Philips Lighting Leaves Behind Product Sales Model

News Source: 
Nikkei Technology

“We are no longer an integrated electronic manufacturer,” a Nikkei Technology report cited a solemn Philips technician saying.

Founded in 1891, the Dutch electronics conglomerate was once coined “the King of Home Appliances” and was once the “European giant” in the TV sector. Yet, the company’s gradual business transition has resulted in its shift towards health and lighting businesses.

“We are focusing on providing valued services to our clients,” said Frans van Houten. “Philips has been founded for 120 years, but some businesses have ‘died out’ during the process. This is why we decided to split our TV business. We are an innovative company, and will continue to seek growth through these two new businesses.”

Philips announced splitting its company into HealthTech and Lighting businesses on Sept. 23, 2014. The company also spun-off its lighting department into an independent company. Based on its 2013 sales revenue, the company’s HealthTech business revenue reached about EUR 15 billion (US $18.31 billion), while its lighting business was EUR 7 billion. The company plans to complete the spin-off within the next 12 to 18 months.

After splitting its TV business in 2011, Philips and Taiwan’s TPV Technology formed a new joint venture TP Vision. The Dutch company officially exited the TV business, after announcing its decision to sell all its stake in TP Vision in January 2014.

As for HealthTech business, Philips believes “there are still many challenges in this sector,” and decided to upgrade it into “core business”. Philips estimates the potential health business market value is EUR 10 billion.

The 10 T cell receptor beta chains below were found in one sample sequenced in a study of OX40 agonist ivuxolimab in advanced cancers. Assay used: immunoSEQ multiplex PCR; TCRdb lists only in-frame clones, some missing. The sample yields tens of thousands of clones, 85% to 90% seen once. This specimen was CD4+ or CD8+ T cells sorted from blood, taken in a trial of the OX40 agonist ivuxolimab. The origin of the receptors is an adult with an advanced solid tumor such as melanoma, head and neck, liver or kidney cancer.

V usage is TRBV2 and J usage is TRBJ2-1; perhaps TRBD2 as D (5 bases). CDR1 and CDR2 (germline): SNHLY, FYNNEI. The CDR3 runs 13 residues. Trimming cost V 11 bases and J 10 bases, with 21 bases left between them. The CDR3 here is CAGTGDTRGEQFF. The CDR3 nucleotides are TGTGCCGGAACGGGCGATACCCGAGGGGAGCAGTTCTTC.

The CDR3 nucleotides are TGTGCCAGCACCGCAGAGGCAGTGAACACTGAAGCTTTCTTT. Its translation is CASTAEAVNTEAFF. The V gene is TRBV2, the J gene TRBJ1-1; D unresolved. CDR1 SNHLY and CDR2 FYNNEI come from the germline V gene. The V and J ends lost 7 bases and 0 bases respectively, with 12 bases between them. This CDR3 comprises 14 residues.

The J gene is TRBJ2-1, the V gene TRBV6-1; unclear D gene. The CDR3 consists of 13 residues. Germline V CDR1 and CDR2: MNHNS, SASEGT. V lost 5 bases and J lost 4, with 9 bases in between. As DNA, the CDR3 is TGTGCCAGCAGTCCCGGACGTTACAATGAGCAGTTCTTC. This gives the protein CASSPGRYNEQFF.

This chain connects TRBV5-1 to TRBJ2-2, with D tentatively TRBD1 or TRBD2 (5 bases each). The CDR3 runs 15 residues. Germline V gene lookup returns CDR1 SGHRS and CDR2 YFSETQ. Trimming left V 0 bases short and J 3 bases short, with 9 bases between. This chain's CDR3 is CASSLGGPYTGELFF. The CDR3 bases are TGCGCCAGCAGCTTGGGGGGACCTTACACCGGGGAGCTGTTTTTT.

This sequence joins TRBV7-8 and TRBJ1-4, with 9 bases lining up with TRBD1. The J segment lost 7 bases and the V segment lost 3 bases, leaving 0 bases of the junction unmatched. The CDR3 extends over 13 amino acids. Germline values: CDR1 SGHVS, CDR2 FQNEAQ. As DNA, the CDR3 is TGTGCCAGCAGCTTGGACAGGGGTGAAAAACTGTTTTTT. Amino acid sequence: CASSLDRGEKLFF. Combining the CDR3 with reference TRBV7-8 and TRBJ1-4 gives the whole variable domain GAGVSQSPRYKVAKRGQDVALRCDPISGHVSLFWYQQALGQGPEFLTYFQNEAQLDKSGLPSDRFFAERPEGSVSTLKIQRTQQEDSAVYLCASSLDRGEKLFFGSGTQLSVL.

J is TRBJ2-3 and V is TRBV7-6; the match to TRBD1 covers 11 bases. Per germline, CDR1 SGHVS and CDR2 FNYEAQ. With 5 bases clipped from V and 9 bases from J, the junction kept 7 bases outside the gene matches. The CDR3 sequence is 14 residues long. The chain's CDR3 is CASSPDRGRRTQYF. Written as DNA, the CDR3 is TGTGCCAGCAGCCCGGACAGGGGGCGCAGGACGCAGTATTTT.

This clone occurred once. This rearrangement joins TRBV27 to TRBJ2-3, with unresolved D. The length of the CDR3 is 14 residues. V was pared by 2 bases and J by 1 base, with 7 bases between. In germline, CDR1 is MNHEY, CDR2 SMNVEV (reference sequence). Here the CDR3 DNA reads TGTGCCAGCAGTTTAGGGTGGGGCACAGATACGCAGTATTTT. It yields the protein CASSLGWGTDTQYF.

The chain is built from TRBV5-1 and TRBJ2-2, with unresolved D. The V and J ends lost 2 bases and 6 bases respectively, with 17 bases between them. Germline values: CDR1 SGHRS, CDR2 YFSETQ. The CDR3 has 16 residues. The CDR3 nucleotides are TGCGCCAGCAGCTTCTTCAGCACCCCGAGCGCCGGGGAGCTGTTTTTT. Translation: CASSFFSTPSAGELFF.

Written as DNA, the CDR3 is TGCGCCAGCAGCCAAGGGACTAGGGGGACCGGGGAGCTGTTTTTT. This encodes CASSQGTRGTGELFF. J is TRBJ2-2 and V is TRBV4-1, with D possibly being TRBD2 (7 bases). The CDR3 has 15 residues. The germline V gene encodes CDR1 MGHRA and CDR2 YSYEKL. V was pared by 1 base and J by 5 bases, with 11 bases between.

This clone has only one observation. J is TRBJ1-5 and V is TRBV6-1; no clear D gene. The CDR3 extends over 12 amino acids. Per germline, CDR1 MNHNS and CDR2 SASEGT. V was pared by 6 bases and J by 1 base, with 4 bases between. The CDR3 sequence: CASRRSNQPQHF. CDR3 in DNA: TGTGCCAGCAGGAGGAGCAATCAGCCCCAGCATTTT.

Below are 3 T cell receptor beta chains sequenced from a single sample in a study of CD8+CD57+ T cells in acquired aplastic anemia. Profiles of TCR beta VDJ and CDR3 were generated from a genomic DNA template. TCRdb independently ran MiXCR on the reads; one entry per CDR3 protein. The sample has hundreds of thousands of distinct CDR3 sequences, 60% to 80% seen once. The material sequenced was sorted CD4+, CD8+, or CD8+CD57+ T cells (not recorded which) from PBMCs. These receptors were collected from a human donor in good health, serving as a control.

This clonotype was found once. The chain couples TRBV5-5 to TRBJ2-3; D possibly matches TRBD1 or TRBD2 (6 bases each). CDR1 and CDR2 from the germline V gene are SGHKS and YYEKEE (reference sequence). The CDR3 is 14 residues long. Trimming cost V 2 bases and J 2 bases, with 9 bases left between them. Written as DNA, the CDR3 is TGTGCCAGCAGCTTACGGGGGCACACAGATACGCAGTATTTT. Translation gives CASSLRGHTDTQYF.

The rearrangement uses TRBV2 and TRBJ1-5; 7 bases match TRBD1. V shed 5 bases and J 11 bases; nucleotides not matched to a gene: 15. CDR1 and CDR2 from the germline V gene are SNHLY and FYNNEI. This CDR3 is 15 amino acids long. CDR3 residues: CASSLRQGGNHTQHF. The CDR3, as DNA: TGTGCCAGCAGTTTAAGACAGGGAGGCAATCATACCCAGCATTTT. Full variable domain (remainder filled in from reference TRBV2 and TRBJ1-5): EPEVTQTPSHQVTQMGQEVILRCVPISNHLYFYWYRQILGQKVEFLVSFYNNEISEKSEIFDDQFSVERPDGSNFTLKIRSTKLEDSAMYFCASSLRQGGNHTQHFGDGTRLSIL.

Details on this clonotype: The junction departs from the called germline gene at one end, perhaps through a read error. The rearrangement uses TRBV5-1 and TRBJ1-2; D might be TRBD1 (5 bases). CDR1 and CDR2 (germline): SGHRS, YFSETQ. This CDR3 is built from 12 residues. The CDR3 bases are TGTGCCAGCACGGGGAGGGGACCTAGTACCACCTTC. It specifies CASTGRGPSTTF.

Following this announcement, the company’s lighting business was split into an independent company to increase the company’s flexibility and improve its decision making process. The company will be focused on developing LED lighting and offering added value services.

Philips has continued to selectively converge its resources to rebuild its business performance. Since splitting its business, the company basically was left with “no choice.” The company has entrusted its future direction to its health and lighting businesses. The company even unveiled its health and lighting businesses latest research results to 2,000 international Philips employees and 200 reporters at Philips Innovation Experience 2014 held in Eidenhoven, Netherlands from Sept. 29-Oct. 1, 2014.

Lighting business transits from product sales model to solution provider

“The lighting industry is at one of its greatest turning point since the invention of incandescent bulbs,” said Frans van Houten. Philips decision to split with its traditional lighting business indicates LED lighting’s rising market penetration. Despite LED lighting markets gradual expansion, due to incandescent bulbs and fluorescent bulb replacements, Philips has also launched low-price strategies to compete with Asian manufacturers in the increasingly competitive market. Due to LED lighting’s long lifetime, the replacement time is often longer. Philips is also striving to become a solution provider rather than a manufacturer that retails its products. Additionally, the company aims to be the leading manufacturer in the lighting field.

Philips Hue, a smart LED bulb, which can be controlled via smartphone and Internet connection is an example of the company’s added value product. The smart light can be used to aid those with hearing impairment and rely on visual cues and sign language, and light up in different brightness or colors to indicate incoming calls. The company demonstrated this system in a room using Hue Bridge’s Application Programming Interface (API).

Philips also demonstrated smart LED lighting applications in commercial buildings and large infrastructures. In the near future, LED lighting control will be more precise to meet convenience demands. Philips also displayed Power over Ethernet (PoE) LED lighting applications, for example the lights can send control signals while adjusting brightness, thus lowering energy consumption through meticulous control. 

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